I've read about some of the differences, but they may be opinions not supported by best scientific evidence.

I think the limbic system, in particular amygdala and hippocampus would be activated in both, and in many other emotional reactions.

But even more relevant, given that this is cog-sci exchange, is that there is the idea that fear and anger are cognitively similar in that they both focus and narrow the mind, but that anger focuses the mind much more because fearing a certain object also makes one hypervigilant so the person could potentially react to lots of other potential signs of danger at the same time. But my thinking is that anger can also lead to arousal and person being irritated by lots of other previously-neutral stimuli.

Another idea I remember is that apparently fear leads to feeling cold in the extremities but anger the head and particularly the arms can remain or get warmer. Or as this NPR article says, fear leads to feelings in the chest area, but anger is one of the few feelings that activates the arms.

Internally it is my own experience that fear leads to shrinking and weakness while anger leads to a kind of activation and strength.

Externally there are behavioral differences but also in terms of body language and facial expression, apparently one can tell anger and fear apart. Clenching jaws and fists in anger...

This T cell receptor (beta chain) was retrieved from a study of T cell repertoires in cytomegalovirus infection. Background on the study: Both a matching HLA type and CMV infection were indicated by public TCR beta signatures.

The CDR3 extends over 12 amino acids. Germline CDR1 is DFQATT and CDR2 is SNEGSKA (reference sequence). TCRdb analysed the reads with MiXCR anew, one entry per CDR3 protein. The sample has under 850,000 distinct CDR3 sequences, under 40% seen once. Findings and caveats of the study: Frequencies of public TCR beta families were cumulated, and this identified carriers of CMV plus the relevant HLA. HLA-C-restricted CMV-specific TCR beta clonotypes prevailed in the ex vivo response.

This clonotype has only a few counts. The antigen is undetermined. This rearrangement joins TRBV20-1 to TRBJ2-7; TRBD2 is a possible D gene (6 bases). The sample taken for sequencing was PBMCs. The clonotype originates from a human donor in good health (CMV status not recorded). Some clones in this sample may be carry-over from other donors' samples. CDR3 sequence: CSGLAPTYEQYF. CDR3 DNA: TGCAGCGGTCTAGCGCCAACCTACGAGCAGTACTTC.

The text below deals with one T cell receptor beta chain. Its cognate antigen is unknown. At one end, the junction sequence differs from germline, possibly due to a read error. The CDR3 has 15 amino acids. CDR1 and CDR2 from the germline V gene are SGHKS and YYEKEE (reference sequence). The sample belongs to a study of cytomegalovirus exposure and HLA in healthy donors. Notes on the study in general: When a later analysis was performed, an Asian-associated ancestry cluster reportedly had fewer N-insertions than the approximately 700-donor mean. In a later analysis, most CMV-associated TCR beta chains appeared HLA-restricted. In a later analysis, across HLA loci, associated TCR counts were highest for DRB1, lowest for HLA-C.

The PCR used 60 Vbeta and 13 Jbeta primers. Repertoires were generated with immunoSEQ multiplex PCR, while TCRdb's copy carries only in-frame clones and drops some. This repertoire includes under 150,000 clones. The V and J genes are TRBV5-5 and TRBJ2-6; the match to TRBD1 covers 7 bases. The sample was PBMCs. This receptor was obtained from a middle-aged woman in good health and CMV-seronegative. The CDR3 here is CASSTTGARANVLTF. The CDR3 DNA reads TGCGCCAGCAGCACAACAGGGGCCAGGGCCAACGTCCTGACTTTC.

But the problem is people rarely express these emotions so fully in their body or their face.

Or to be more accurate, it depends on the person and how expressive they are and how frightened/angry they feel, culture, age, etc. But such facial expressions as ones below are not ones I see around me often.


Lastly, I once had a talk with a doctoral candidate and very briefly we touched on this, which is obviously quite a big topic, but he told me one of the difficulties is that the feelings that follow each other very fast and also that a person might react to feelings with other feelings. For instance, you become angry at your child but then almost instantly you might feel fear at how angry you are, etc.

So the above are sort of what I've read or remember about the differences. I really like to learn more about this so if you feel this question is too broad, just choose the area that you know most about and correct my thinking there. Since this was the only psychology section of the forum, I posted it here, and surely anger/fear distinction not only can be studied by different branches of psychology (biopsych, behavioral psych, cog psych, clinical psych, etc), but as a human emotion, it can also be studied by anthropology, for instance, on the cultural level. So I'm aware of that.

  • 1
    $\begingroup$ I can answer this later when I have time. The short answer is a mixture of kinda sorta, maybe, not really, and not yet. $\endgroup$
    – mrt
    Commented Oct 19, 2016 at 0:42
  • $\begingroup$ I look forward to it $\endgroup$
    – Jlente
    Commented Oct 20, 2016 at 5:23
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    $\begingroup$ All those other fields you allude to are on topic here. There has been discussion about making the site name clearer on meta. $\endgroup$
    – StrongBad
    Commented Oct 21, 2016 at 16:59
  • $\begingroup$ Presumably not what you want, but a large amount of research is done by simply asking people questions like were you angry or afraid. $\endgroup$